I’m not good with rules. I’ve been trying to write a page of dialogue for my new work-in-progress, Lessons in Space, and I keep getting hung up.
Some of them are easy. Always put the words between quotation marks, unless the communication is telepathic, subvocalized or expressed in some other way, like light waves or odor. Try to show the speaker’s tone of voice in the tag. You could use an adverb to tell emotion, but it isn’t as strong. Make each character’s “voice” distinctive.
The one I always have trouble with is the injunction to place tags (identifiers) before or after the character has spoken rather than in the middle of the speech. For example:
Dilbert shouted, “That’s a piece of crap!”
“That’s a piece of crap.” Dilbert’s shoulders slumped.
These show, rather than tell, something about Dilbert’s character, and don’t interrupt the flow of his words.
A hard and fast rule, right? But let’s examine it. We all know that there are times when we pause as we speak, perhaps to emphasize a point or hunt for an exact word. Sometimes, we can indicate this in writing by using ellipses. For example:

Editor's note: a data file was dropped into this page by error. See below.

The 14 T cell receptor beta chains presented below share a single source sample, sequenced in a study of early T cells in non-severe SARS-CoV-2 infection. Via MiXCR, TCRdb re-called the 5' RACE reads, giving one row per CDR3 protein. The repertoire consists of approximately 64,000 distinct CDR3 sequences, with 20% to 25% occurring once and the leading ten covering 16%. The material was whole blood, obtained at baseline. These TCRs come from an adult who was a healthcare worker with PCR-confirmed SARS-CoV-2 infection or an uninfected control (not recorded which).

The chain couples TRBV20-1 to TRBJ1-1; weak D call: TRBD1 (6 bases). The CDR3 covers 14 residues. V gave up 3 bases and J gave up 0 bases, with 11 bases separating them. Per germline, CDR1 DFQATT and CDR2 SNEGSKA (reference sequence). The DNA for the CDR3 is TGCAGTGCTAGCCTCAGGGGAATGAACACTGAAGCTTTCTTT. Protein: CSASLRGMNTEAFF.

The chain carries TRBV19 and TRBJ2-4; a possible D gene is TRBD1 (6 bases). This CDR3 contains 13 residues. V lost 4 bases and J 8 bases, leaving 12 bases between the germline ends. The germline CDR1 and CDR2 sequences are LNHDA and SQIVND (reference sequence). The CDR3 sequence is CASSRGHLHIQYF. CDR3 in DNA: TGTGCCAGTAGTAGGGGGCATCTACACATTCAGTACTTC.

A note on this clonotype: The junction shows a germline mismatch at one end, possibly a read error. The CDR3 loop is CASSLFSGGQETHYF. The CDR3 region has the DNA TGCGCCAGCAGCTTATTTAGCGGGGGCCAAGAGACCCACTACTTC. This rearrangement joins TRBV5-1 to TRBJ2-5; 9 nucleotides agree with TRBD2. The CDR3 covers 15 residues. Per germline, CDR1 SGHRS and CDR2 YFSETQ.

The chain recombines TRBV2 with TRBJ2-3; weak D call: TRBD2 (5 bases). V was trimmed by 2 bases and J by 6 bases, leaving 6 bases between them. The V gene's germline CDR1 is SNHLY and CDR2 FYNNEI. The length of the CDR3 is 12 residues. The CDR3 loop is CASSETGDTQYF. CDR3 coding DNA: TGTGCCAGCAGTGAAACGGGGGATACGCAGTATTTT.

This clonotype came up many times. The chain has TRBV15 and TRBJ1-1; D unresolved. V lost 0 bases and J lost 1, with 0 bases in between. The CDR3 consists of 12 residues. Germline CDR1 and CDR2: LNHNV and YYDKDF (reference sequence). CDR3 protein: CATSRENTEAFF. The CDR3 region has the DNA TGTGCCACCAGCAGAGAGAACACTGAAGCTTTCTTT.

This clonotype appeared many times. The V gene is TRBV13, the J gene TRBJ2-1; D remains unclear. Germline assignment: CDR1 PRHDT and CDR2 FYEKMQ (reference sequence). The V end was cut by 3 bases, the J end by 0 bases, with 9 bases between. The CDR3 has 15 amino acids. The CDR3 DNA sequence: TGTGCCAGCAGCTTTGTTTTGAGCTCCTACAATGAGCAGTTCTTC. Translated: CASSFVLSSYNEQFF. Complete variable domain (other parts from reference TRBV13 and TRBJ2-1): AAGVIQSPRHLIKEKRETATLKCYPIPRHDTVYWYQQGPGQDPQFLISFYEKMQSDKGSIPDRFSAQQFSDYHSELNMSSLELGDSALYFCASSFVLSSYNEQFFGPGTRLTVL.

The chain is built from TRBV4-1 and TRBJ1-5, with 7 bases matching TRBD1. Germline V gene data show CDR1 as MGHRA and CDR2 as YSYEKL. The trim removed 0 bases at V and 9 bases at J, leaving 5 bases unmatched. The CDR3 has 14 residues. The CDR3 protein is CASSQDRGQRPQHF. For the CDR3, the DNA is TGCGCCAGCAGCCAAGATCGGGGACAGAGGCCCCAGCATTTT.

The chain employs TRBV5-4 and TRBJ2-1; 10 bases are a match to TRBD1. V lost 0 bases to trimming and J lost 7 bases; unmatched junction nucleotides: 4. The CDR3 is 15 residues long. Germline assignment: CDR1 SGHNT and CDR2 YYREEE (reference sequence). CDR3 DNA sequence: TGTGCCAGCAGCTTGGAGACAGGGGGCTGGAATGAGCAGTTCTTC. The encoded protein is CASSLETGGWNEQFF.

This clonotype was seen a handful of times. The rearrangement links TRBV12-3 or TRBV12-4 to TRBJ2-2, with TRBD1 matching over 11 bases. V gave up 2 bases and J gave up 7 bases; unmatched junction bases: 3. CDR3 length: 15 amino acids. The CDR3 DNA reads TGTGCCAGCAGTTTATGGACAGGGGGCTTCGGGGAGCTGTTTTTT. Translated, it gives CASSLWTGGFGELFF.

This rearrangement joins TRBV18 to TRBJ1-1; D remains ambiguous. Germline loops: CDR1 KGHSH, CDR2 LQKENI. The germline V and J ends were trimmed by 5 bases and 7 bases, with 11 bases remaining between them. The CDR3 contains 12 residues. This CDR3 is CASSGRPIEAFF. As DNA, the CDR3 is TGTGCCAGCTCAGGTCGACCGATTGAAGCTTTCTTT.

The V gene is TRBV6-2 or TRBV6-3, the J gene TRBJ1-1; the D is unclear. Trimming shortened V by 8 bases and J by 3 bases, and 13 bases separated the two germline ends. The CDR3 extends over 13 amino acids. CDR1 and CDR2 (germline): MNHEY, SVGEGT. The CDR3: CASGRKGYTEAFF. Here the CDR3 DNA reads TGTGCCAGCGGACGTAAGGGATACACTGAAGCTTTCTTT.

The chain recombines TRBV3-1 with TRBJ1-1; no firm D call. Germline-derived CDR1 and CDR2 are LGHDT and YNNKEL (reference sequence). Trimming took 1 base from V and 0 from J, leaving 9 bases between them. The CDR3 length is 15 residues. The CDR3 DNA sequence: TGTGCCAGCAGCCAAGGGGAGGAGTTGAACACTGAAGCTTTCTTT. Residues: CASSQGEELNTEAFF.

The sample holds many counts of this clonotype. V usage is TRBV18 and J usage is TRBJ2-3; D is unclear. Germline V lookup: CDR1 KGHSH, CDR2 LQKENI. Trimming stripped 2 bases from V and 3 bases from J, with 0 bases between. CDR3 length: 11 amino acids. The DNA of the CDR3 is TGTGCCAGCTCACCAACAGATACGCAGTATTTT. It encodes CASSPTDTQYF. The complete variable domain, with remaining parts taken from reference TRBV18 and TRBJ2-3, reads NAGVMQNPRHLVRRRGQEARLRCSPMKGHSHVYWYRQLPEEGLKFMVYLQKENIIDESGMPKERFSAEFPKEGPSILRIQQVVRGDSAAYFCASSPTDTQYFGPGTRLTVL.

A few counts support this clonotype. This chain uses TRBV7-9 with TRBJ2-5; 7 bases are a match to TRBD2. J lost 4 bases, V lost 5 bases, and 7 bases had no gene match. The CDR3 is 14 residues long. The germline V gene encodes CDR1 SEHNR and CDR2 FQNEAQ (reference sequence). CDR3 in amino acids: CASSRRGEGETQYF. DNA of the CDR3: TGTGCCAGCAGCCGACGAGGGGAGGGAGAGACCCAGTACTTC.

“That’s. . . a piece of crap,” Dilbert announced.
But if we really want to emphasize a point, wouldn’t it be more dramatic to do it this way?
“That,” Dilbert announced, pointing at the painting, “is a piece of crap!”
Here, we reinforce that Dilbert is an arrogant, opinionated individual who is used to being listened to.
If used sparingly, breaking the speech with a tag can be quite successful. But it violates the rules.
Everyone needs rules, writers of fiction included. We have to check our spelling, and obey most of the rules of punctuation and grammar. Without these guidelines, we can’t communicate effectively, and our readers would throw down our books in disgust.
However, as fiction writers, we are accustomed to weaving words to create a mood or define a character, as deftly and succinctly as possible. We might use an otherwise unacceptable spelling of a word to indicate an accent. A lizardman from Omicron VI would need extra esses to illustrate his hiss, and a Klingon growls his rrrrs.
Maybe insert a sentence fragment. We could even string letters together to show an alien language, make up futuristic slang, devise unique ways of indicating non-verbal communications like snorts or sniffs.
I believe that if we allow ourselves to slavishly follow the rules, we will limit ourselves too much. We have to allow ourselves some freedom. Perhaps, sometimes, the laws of good writing lead to the loss of good writing.
I know others will disagree, and I welcome comments.
Use of commonly accepted grammar and spelling optional.